iRest is simple to learn and easy to practice. It can be practiced by anyone, regardless of physical ability or experience with meditation. Once learned, iRest becomes a set of tools for life.
In the early 2000’s, Richard called it iRest (short for Integrative Restoration) as he was conducting clinical research on the effects of yoga nidra on people with Post Traumatic Stress Disorder (PTSD), particularly army veterans. The term “yoga nidra” did not appeal to government or medical people at the time, so “iRest” was created (corresponding to the trend to call innovative offerings “i____”, like iPod, iPhone). Richard and colleagues have been involved in many clinical research projects that show the efficacy of iRest Yoga Nidra in helping people who suffer from PTSD.
Research demonstrates the effectiveness of the iRest approach to a wide variety of groups – average people and also people in greater need such as army veterans, the homeless, people who have suffered family violence and more.
There is clear therapeutic benefit from iRest. Further, there is a focus on facilitating people’s experience of their own essential wholeness. Students of authentic yoga do well to remember that this is what the yoga tradition really is about – practices and tools to empower us to see and live from our original wholeness and true nature.
The iRest Protocol
At the core of iRest is a 10-step protocol, a fluid and agile map that guides us along this path of meditation. We may practice all the steps together but we equally may decide to focus on certain stages.
While grounded deeply in ancient practice, Richard has studied and distilled and expanded its elements into the coherent iRest path of meditation. Driving that process of evolution with continued investigation and research is a desire to make it iRest most accessible to a more western orientated mind without losing any of its sophisticated elegance or philosophical vigour.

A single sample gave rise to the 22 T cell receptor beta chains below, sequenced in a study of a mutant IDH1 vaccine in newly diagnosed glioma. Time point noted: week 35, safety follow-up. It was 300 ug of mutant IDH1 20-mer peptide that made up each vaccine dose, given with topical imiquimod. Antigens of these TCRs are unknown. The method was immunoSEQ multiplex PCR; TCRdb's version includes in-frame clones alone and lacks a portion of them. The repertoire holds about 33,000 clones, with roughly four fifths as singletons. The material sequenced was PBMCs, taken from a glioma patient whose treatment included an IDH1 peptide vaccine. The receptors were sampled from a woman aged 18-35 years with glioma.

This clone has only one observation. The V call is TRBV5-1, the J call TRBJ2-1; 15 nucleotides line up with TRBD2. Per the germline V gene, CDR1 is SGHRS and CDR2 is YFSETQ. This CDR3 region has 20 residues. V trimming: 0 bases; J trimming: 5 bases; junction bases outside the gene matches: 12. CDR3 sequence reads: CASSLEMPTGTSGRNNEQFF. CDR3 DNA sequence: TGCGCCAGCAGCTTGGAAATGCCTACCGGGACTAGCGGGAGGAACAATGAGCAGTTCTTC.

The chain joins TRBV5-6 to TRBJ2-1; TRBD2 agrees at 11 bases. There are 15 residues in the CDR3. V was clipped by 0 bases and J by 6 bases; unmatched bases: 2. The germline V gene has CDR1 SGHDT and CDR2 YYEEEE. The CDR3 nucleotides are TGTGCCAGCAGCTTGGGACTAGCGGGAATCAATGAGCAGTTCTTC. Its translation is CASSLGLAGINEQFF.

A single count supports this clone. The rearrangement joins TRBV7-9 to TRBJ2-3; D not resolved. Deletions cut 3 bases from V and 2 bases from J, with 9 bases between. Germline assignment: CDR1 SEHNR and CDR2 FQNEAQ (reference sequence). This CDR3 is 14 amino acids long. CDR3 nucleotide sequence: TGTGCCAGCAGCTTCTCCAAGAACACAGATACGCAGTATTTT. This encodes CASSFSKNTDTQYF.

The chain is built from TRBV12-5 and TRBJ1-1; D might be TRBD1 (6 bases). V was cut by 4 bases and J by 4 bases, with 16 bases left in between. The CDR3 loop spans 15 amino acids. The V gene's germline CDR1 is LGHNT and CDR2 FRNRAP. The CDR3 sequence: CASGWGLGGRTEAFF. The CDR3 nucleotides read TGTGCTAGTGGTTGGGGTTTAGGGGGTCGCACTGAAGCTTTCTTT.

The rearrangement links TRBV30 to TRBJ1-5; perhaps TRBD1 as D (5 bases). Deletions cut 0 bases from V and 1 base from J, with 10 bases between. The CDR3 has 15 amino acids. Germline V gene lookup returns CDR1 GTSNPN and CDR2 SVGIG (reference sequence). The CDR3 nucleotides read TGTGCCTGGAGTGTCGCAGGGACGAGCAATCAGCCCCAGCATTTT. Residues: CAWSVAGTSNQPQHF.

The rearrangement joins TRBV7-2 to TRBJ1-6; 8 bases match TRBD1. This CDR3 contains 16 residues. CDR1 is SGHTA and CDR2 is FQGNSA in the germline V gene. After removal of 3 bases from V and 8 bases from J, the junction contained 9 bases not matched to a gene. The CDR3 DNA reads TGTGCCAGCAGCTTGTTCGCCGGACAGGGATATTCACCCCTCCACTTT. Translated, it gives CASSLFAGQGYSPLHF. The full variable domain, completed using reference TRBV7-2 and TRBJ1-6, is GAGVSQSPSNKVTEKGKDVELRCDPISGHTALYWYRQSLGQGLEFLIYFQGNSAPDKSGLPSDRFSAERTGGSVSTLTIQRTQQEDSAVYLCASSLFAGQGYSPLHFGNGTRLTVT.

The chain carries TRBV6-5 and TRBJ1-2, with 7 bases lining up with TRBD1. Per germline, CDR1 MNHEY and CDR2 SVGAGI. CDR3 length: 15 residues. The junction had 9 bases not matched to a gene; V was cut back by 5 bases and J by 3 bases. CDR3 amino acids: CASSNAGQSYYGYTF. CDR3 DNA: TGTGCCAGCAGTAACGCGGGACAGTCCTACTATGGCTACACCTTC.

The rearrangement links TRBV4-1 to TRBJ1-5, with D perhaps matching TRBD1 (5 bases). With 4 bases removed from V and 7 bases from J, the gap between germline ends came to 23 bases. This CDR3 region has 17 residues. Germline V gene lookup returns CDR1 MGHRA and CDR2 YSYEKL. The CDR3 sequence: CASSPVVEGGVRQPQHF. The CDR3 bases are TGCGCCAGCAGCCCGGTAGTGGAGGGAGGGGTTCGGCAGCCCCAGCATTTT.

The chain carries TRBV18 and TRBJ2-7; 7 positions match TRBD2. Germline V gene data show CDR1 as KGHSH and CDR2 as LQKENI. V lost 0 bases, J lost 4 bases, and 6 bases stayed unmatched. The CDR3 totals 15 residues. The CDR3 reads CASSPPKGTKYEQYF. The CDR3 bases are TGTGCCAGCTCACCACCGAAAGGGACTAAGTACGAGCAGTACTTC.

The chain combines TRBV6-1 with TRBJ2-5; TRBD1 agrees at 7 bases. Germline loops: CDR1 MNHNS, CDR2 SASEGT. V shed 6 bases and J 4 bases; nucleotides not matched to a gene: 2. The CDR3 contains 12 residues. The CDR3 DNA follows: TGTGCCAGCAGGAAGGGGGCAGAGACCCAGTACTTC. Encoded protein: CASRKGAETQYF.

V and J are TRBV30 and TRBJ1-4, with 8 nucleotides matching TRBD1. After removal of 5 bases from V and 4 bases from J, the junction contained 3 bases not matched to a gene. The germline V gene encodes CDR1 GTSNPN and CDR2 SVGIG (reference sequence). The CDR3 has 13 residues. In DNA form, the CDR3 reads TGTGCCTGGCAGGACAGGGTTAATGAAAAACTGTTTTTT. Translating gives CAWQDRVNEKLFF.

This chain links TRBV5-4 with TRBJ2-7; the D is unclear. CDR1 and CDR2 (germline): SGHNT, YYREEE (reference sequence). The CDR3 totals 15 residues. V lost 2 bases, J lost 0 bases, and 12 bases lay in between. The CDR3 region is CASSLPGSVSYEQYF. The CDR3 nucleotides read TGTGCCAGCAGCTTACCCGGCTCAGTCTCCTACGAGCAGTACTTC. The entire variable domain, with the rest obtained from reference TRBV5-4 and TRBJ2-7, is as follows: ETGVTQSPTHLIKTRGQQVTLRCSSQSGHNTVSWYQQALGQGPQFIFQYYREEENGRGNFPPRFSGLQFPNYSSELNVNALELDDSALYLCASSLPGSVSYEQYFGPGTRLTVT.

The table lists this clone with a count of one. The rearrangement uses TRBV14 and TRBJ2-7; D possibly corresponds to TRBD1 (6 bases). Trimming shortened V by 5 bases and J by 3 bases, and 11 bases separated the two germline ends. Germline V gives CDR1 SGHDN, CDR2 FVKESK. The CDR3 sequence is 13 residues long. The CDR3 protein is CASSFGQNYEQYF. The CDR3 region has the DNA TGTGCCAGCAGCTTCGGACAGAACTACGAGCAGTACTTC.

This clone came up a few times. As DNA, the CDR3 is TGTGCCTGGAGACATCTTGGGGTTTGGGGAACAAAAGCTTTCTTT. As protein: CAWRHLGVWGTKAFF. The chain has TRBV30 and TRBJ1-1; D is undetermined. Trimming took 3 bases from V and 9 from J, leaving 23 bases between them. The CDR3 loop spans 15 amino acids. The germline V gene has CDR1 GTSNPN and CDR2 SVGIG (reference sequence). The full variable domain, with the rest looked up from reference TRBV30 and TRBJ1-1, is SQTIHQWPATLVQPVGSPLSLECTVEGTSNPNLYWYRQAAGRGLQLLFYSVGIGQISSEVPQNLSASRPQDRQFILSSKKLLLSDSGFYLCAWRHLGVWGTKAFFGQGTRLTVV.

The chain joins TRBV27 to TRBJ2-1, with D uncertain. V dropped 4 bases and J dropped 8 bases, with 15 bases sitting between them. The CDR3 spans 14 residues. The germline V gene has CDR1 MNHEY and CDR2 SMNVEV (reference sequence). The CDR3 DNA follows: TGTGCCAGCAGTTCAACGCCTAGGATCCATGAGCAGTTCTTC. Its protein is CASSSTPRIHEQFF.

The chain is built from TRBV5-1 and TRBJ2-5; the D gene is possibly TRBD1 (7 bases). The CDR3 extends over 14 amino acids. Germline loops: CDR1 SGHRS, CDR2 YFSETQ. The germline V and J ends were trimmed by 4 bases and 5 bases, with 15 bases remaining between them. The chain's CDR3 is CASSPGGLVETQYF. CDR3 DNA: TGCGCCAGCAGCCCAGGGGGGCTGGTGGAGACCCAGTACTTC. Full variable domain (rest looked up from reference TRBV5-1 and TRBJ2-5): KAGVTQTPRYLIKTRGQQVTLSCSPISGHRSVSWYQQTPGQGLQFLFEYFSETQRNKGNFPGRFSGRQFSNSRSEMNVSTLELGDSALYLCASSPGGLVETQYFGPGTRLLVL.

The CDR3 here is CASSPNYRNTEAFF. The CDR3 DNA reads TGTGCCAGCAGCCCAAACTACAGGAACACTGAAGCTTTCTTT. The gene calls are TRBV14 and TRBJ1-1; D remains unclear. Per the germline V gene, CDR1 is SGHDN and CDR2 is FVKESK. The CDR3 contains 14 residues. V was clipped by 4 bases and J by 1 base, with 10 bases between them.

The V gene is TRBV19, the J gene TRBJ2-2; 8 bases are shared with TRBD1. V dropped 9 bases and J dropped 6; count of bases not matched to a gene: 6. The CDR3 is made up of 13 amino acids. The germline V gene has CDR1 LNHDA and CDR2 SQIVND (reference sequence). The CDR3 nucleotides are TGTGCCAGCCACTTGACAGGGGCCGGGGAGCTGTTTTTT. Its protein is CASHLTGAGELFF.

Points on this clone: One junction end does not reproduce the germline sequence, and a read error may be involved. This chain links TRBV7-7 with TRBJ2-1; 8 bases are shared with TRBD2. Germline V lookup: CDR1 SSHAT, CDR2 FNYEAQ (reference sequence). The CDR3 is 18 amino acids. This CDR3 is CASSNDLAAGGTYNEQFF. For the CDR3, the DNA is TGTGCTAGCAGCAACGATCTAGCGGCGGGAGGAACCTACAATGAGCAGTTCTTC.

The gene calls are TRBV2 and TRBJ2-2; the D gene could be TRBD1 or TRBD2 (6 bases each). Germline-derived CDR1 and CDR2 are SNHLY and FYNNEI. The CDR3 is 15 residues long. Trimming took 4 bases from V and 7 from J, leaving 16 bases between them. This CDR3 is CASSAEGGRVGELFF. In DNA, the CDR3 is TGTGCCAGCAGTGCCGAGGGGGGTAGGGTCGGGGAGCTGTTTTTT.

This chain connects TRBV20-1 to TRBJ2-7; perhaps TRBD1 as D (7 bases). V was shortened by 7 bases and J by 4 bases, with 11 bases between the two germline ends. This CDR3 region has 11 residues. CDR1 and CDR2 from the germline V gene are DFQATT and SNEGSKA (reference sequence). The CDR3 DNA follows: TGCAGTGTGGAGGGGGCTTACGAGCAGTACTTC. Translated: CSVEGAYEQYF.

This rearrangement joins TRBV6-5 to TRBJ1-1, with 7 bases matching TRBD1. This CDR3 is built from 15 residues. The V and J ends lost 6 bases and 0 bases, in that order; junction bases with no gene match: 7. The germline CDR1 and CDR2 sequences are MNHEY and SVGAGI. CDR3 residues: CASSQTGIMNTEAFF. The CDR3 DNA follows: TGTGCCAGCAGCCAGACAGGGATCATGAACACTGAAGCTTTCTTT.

The 10-Step iRest Protocol:
1. Connect to your Heartfelt Longing
2. Set An Intention
3. Invite the support of your Inner Resource
4. Feel Your Body
A response to Body Sensing is that the body tends to release into a deeply relaxed state. The thinking mind slows down, the body softens and relaxes.
5. Sense the Breath
6. Welcome Emotions and Feedback Systems
7. Welcome Thoughts and Beliefs
8. Experience (Uncaused) Joy
9. Find Lasting Peace
10. Reflect on the Journey and Integrate into your Life
Experiencing Incarnated Immanence
One of the aspects I find most formative and exquisite about iRest Yoga Nidra Meditation is its emphasis on working with the often-gritty experience of being incarnated, embodied. The protocol consistently encourages me to feel sensations, to improve my kinesthetic and proprioceptive abilities, to feel the pulse of life. At the same time, the protocol doesn’t shy away from letting me sense the larger reality of Essential Nature and that it and I are the same. This ability to pause and fully notice the felt sense of circumstances in the midst of Essential Nature allows me the possibility to welcome and respond rather than react to experience.
Richard Miller and every senior iRest Yoga Nidra teacher I have encountered are fantastic mixes of compassion, embodiment, wisdom, knowledge and generosity.
Frequently Asked Questions
Is it OK if I fall asleep during iRest Yoga Nidra?
Absolutely. We may intend to remain awake and alert during practice, but if we fall asleep we want to welcome it. It may be just what was needed! There is evidence that we continue to derive meditative benefit from the practice even if asleep.
Do we go through all 10 steps of the iRest protocol every time we practice?
Not necessarily. The protocol is a fluid map of meditation. We could spend most of a session simply being with one’s Inner Resource or a long, detailed body sensing over 35 minutes may feel like the perfect practice for a particular time. Ideally, we practice in a way that meets our needs at any given time.
Do I always lie down on my back for iRest Yoga Nidra?
Savasana, or relaxation, pose is the most common position yet it is valuable to experience the practice while sitting especially if one is sleepy, and even standing and walking. Experience ease of being in many different positions and scenarios is a useful way to take the practice into more daily situations.
Much can be said about each step in the protocol and it is best learned through experience. Here’s a teaser from Richard that I’m sure you will enjoy: https://www.irest.org/staying-connected-divided-world-mp3
Finding the Divine in All Things: Working with “Problem” Feelings, Emotions and Beliefs using iRest Yoga Nidra Meditation
9 – 4, Saturday, April 13, 2019
FCJ Conference and Retreat Centre
Click here for more information.